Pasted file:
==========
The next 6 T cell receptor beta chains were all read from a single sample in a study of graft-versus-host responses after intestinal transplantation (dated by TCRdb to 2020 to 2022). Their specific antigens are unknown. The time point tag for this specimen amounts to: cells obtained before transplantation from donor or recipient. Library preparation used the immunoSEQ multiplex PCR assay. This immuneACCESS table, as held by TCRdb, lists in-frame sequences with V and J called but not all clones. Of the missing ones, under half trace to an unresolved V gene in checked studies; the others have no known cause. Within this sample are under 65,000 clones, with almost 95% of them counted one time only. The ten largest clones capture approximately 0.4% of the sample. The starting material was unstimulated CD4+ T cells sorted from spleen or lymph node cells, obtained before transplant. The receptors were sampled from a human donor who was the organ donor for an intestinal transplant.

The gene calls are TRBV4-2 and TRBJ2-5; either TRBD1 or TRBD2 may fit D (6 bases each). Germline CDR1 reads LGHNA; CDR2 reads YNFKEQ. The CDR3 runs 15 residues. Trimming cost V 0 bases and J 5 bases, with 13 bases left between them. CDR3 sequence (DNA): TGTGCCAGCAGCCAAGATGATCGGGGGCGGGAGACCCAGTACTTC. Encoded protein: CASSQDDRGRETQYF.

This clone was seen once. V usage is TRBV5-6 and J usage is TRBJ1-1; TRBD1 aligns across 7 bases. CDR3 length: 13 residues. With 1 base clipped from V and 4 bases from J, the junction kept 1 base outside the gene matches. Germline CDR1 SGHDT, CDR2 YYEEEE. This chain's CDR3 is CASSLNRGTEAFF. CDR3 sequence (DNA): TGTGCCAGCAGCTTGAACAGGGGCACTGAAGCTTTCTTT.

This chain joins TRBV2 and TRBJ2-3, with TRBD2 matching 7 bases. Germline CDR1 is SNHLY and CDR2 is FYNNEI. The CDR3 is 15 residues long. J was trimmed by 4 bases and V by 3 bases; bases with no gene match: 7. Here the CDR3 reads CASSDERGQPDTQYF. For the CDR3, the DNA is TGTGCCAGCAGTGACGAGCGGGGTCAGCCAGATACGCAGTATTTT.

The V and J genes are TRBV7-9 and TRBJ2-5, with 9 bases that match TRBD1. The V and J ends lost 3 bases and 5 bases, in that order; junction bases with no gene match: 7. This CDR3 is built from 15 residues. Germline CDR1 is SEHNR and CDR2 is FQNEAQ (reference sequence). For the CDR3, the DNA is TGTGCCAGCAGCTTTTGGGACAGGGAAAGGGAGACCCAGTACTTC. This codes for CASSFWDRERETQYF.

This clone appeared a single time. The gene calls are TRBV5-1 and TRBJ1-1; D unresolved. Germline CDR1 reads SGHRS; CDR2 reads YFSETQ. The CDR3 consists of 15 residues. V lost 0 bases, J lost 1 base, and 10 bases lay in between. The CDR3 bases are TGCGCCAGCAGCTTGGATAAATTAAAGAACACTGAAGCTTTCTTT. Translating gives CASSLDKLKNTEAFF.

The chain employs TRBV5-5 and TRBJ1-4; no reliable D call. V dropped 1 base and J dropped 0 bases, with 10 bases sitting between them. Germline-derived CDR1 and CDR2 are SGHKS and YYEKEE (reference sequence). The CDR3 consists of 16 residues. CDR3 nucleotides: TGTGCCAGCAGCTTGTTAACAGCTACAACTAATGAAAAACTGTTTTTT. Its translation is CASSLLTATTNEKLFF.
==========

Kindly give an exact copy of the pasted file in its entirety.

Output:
The next 6 T cell receptor beta chains were all read from a single sample in a study of graft-versus-host responses after intestinal transplantation (dated by TCRdb to 2020 to 2022). Their specific antigens are unknown. The time point tag for this specimen amounts to: cells obtained before transplantation from donor or recipient. Library preparation used the immunoSEQ multiplex PCR assay. This immuneACCESS table, as held by TCRdb, lists in-frame sequences with V and J called but not all clones. Of the missing ones, under half trace to an unresolved V gene in checked studies; the others have no known cause. Within this sample are under 65,000 clones, with almost 95% of them counted one time only. The ten largest clones capture approximately 0.4% of the sample. The starting material was unstimulated CD4+ T cells sorted from spleen or lymph node cells, obtained before transplant. The receptors were sampled from a human donor who was the organ donor for an intestinal transplant.

The gene calls are TRBV4-2 and TRBJ2-5; either TRBD1 or TRBD2 may fit D (6 bases each). Germline CDR1 reads LGHNA; CDR2 reads YNFKEQ. The CDR3 runs 15 residues. Trimming cost V 0 bases and J 5 bases, with 13 bases left between them. CDR3 sequence (DNA): TGTGCCAGCAGCCAAGATGATCGGGGGCGGGAGACCCAGTACTTC. Encoded protein: CASSQDDRGRETQYF.

This clone was seen once. V usage is TRBV5-6 and J usage is TRBJ1-1; TRBD1 aligns across 7 bases. CDR3 length: 13 residues. With 1 base clipped from V and 4 bases from J, the junction kept 1 base outside the gene matches. Germline CDR1 SGHDT, CDR2 YYEEEE. This chain's CDR3 is CASSLNRGTEAFF. CDR3 sequence (DNA): TGTGCCAGCAGCTTGAACAGGGGCACTGAAGCTTTCTTT.

This chain joins TRBV2 and TRBJ2-3, with TRBD2 matching 7 bases. Germline CDR1 is SNHLY and CDR2 is FYNNEI. The CDR3 is 15 residues long. J was trimmed by 4 bases and V by 3 bases; bases with no gene match: 7. Here the CDR3 reads CASSDERGQPDTQYF. For the CDR3, the DNA is TGTGCCAGCAGTGACGAGCGGGGTCAGCCAGATACGCAGTATTTT.

The V and J genes are TRBV7-9 and TRBJ2-5, with 9 bases that match TRBD1. The V and J ends lost 3 bases and 5 bases, in that order; junction bases with no gene match: 7. This CDR3 is built from 15 residues. Germline CDR1 is SEHNR and CDR2 is FQNEAQ (reference sequence). For the CDR3, the DNA is TGTGCCAGCAGCTTTTGGGACAGGGAAAGGGAGACCCAGTACTTC. This codes for CASSFWDRERETQYF.

This clone appeared a single time. The gene calls are TRBV5-1 and TRBJ1-1; D unresolved. Germline CDR1 reads SGHRS; CDR2 reads YFSETQ. The CDR3 consists of 15 residues. V lost 0 bases, J lost 1 base, and 10 bases lay in between. The CDR3 bases are TGCGCCAGCAGCTTGGATAAATTAAAGAACACTGAAGCTTTCTTT. Translating gives CASSLDKLKNTEAFF.

The chain employs TRBV5-5 and TRBJ1-4; no reliable D call. V dropped 1 base and J dropped 0 bases, with 10 bases sitting between them. Germline-derived CDR1 and CDR2 are SGHKS and YYEKEE (reference sequence). The CDR3 consists of 16 residues. CDR3 nucleotides: TGTGCCAGCAGCTTGTTAACAGCTACAACTAATGAAAAACTGTTTTTT. Its translation is CASSLLTATTNEKLFF.